Berne proposes switch to sole appointed assessor

The Berne library, where the town's assessor office is located. 

BERNE — Berne introduced a local law last week that, if passed, will put the town in line with more than 90 percent of municipalities in the state who have opted for a sole assessor over the near-archaic three-assessor system. 

Sole assessorship is heavily encouraged by New York State, describing it as more efficient and practical on several levels in state documents. The state had changed its law in 1970 to move away from the old, cumbersome system, but gave municipalities the chance to opt out of the change, and half did, according to the state. 

But the state allowed municipalities to change their minds, and now, fewer than 6 percent have three elected assessors, choosing instead a single assessor who can be either elected or appointed. 

Berne is the only Hilltown that has yet to make the switch, with the most recent being Rensselaerville, which adopted its sole-assessor law in 2019

Making the change is significant insofar as it typically involves prematurely ending the terms of the three elected assessors and figuring out an appointment. Since Berne assessor Brian Crawford retired at the end of 2022, the town currently only has two assessors, Melanie Bunzey and Christine Valochovic, whose four-year terms end in 2026 and 2024, respectively. 

State law holds that the terms of contemporary assessors will end on Dec. 31 of the year that a local law making the switch to a sole assessor takes effect.

Bunzey declined to comment on the potential change to her term, and Valochovic could not immediately be reached. 

Berne will then have the option of appointing, to a six-year term, an assessor who lives outside the town, rather than be beholden to residency requirements that are incumbent on all elected officials. In fact, many assessors work for multiple towns at a time. 

The appointed assessor must, however, meet state requirements that are not expected of elected assessors, such as experience in the field of property valuation, in addition to the basic certification requirements that all assessors must meet. 

The state claims that the longer term and insulation from voters’ whims allow for greater depth of experience, and more potential for “professional, career-oriented” servants, since elected assessors have, on average, a 40-percent higher turnover rate. 

Other advantages, according to the state, are cost-savings from fewer salaries to pay, less gas to reimburse, and a more streamlined administration and training process. The money saved on salaries can be put toward a higher salary for the sole assessor, which further encourages them to stay with a municipality.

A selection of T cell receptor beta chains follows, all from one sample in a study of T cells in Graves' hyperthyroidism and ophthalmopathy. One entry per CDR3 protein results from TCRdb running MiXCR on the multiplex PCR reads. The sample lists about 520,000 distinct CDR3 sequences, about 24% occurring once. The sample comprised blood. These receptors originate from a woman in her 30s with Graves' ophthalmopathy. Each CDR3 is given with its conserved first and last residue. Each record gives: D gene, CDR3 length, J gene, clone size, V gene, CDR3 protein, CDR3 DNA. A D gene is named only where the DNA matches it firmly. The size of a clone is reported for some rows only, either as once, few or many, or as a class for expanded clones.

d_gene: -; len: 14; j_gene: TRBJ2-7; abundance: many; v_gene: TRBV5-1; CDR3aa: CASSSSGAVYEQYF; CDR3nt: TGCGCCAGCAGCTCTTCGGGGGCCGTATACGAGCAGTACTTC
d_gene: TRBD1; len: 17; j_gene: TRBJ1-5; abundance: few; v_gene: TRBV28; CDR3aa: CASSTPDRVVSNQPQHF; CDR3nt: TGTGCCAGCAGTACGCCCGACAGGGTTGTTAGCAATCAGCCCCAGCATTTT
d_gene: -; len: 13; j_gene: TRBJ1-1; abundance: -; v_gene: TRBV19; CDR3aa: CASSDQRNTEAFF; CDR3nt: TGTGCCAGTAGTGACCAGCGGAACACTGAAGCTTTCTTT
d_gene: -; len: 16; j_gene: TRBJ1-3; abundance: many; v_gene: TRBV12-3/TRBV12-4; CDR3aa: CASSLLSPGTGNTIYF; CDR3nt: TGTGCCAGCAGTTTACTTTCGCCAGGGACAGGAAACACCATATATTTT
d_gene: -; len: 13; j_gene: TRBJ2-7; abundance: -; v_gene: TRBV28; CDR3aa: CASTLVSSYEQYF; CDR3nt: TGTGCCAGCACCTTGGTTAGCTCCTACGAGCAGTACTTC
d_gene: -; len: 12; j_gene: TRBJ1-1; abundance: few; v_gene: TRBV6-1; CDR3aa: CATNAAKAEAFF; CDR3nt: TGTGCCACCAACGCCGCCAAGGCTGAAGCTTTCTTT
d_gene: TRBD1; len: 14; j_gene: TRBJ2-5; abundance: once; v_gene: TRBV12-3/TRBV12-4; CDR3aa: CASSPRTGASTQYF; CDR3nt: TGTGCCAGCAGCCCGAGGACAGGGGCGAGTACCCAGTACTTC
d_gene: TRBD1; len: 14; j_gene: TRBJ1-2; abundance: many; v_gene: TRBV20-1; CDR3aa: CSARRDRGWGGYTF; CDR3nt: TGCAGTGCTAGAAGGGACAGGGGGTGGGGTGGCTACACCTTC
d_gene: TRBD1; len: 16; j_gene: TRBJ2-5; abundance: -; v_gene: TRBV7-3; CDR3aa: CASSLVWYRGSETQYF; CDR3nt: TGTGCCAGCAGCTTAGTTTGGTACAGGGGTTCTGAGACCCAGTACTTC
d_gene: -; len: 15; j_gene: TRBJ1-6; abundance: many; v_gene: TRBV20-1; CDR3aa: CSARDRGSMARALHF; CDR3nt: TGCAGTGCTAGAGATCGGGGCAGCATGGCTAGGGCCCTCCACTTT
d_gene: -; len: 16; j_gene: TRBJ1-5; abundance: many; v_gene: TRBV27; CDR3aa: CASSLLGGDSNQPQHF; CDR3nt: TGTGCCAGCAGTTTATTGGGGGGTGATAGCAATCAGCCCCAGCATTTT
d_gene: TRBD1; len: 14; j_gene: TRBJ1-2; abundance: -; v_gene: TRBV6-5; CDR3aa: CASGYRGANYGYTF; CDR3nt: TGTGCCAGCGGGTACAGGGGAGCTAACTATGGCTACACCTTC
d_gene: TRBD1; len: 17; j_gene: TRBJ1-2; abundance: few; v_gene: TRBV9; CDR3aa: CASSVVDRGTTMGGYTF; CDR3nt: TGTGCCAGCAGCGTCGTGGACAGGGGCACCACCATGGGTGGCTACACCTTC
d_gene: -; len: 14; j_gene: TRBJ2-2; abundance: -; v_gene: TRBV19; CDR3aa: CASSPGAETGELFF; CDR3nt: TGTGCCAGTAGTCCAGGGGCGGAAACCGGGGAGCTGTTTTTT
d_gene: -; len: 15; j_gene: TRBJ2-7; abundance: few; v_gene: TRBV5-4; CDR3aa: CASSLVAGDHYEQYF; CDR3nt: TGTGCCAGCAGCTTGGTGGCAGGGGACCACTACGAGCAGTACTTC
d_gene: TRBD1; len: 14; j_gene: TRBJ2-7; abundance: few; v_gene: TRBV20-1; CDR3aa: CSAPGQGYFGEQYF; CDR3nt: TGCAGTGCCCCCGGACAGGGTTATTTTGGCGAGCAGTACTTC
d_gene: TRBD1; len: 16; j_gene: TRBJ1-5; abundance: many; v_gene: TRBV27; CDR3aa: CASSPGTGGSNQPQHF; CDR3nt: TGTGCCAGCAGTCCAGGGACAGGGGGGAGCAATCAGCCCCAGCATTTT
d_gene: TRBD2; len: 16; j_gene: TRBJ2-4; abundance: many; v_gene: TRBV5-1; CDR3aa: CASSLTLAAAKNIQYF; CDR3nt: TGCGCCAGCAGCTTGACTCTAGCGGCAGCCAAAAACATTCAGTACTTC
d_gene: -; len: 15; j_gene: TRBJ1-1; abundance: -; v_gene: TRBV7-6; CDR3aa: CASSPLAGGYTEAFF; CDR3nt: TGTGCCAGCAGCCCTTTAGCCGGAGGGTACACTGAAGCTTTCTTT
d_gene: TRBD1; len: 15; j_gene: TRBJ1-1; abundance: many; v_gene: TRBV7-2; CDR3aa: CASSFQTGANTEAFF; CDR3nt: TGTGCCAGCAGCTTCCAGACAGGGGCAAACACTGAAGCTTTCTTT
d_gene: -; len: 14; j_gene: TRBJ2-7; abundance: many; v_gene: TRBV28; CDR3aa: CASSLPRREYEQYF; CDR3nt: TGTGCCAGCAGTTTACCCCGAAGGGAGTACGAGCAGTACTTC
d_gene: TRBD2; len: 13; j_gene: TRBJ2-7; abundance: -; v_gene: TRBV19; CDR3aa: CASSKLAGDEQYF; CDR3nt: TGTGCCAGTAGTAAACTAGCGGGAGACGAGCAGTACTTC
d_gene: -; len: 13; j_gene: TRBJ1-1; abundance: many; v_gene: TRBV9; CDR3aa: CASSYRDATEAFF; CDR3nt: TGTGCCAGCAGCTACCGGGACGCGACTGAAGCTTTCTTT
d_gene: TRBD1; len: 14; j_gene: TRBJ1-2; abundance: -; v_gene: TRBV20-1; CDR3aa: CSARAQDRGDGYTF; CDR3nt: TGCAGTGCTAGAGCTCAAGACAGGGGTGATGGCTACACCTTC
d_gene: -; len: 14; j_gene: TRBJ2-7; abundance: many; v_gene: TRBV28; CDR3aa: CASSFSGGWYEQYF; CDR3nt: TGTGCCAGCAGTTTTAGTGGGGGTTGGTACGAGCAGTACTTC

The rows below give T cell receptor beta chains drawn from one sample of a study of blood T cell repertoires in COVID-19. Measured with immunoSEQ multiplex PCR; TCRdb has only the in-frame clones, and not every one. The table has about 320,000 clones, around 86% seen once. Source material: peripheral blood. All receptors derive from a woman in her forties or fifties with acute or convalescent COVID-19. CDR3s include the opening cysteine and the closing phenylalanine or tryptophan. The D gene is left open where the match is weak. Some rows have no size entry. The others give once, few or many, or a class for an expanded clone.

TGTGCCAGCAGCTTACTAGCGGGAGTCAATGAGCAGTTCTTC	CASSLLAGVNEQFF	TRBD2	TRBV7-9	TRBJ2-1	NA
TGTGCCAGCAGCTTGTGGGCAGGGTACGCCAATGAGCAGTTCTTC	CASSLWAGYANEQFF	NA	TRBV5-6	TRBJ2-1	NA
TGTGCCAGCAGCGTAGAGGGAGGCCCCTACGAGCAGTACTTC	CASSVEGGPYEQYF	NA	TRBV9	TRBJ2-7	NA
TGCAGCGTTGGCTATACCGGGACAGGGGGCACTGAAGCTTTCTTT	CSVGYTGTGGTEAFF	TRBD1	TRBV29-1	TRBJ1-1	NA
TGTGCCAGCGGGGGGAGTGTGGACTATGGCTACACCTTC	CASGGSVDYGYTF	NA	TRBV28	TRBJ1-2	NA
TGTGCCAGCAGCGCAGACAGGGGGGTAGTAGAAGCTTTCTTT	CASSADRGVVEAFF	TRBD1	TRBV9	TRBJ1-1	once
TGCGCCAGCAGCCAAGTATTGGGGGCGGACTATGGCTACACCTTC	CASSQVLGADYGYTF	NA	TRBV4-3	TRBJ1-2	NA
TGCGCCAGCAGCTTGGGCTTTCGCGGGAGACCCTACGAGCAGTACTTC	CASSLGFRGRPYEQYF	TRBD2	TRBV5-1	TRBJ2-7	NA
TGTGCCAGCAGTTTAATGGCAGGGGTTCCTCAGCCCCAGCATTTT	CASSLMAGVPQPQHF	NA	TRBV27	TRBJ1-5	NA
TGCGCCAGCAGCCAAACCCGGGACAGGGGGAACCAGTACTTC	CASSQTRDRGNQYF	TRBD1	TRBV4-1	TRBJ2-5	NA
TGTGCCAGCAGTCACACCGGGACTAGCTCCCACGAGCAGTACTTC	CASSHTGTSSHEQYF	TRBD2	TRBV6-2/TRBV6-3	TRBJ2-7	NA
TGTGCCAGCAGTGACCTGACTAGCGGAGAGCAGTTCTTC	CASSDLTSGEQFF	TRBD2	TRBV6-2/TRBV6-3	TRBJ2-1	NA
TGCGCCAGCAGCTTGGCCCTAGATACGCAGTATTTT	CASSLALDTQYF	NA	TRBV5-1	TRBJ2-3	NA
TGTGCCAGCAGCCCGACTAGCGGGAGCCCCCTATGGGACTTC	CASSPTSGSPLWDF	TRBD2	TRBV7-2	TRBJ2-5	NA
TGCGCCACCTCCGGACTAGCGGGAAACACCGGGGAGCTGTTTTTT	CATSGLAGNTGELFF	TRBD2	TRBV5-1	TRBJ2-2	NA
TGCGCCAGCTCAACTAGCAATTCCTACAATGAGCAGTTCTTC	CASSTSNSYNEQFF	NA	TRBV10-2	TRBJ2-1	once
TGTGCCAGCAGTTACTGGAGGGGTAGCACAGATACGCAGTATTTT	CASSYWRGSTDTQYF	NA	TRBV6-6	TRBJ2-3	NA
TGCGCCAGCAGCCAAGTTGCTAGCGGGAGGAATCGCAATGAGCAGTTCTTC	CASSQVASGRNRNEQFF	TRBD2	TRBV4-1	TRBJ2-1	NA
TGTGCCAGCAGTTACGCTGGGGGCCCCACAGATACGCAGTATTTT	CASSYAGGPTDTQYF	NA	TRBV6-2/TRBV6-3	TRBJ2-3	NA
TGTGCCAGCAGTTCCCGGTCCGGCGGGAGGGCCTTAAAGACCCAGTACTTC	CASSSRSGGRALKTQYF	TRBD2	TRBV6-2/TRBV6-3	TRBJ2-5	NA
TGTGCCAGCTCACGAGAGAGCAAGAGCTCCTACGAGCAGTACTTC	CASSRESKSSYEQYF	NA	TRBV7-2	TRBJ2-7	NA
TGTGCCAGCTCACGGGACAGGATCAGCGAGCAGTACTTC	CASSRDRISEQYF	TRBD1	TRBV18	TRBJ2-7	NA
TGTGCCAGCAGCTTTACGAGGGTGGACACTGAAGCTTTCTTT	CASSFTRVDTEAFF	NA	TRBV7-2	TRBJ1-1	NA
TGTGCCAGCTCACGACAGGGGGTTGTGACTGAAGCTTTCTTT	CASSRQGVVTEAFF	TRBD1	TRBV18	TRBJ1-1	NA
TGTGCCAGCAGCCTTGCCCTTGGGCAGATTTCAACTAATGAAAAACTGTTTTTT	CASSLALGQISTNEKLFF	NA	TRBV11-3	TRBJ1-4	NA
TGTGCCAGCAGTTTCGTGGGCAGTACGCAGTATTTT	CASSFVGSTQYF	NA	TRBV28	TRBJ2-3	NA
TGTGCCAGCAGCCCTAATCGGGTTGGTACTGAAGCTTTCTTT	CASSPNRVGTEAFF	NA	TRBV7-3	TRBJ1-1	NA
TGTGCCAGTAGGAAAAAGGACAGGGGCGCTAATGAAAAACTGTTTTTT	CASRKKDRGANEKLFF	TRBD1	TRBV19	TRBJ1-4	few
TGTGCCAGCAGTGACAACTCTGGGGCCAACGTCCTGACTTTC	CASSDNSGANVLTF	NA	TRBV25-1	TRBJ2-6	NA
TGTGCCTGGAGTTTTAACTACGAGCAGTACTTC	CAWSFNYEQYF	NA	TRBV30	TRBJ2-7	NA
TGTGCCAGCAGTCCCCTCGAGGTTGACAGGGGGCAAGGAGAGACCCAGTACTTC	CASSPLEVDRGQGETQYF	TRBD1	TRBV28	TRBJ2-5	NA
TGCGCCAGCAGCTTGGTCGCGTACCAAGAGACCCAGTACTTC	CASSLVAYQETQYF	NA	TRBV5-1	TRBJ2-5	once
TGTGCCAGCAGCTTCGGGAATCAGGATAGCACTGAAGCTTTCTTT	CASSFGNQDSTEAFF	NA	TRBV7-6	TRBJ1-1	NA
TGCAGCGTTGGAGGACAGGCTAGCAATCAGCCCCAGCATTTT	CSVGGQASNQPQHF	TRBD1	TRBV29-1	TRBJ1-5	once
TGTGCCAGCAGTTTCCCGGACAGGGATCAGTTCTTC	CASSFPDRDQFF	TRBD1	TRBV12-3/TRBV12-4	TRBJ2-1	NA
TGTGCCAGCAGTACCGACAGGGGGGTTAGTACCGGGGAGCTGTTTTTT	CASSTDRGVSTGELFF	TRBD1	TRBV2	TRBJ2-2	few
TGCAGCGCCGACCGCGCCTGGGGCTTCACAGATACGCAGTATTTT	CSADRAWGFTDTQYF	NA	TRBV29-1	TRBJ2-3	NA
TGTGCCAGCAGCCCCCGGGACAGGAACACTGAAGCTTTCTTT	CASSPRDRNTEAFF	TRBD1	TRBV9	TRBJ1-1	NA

Having one person making decisions also makes for a more equitable, or at least predictable, outcome for residents, the state says. 

 

Potential pitfalls

While switching to an appointed assessor may reduce political pressure from tax-minded voters, the appointment of an assessor is still an inherently political process, with the usual political — and possibly legal — pitfalls, as was seen in Westerlo in 2019. 

That year, the Westerlo Town Board announced, after a unanimous vote, that it was taking applications to consider a replacement for its assessor at the time, Peter Hotaling, who had held the job for 19 years and whose term was ending the month the announcement was made. 

The decision, championed by then-Supervisor Bill Bichteman, came down to the cost of health insurance and Hotaling not meeting office-hour requirements in the town. But, in part because Hotaling was dealing with various health issues that in some cases required hospitalization, the decision was controversial with residents, who appeared to be split by party lines despite the board’s bipartisan vote. 

When The Enterprise reported that Hotaling was entitled to Civil Service protections, per the Albany County Department of Civil Service, the question became one of legality, and Hotaling filed an Article 78 against the town in an attempt to get his job back. 

The town, under the counsel of attorney Javid Afzali —  who had already misguided the town of Knox in a protracted Civil Service drama that cost the town in legal fees and a settlement, and began representing Berne after it ran afoul of a different law but under similar circumstances in 2020 and was successfully sued over it — maintained that it did not violate Civil Service law. 

The question was never resolved, however, since Hotaling ultimately withdrew his lawsuit and declined to provide an explanation to The Enterprise. 

Because Hotaling’s position was purportedly protected on the basis that he had worked for the town continuously for five years, the prospect of a six-year appointment can be especially daunting, if indeed a court would have found that the town had to determine probable cause to replace him and allow him a hearing. 

Even without that consideration, at least one former supervisor, Vasilios Lefkaditis of Knox, explained his hesitation before voting to appoint a new assessor in 2019. 

“It’s a long appointment,” Lefkaditis said at the time. “If you get stuck with the wrong person, you’re in trouble for six years.”

Berne’s proposed law will be subject to a public hearing at 6:30 p.m. on Feb. 8 at the senior center, at 1360 Helderberg Trail, just before the town board’s regular 7 p.m. meeting. 

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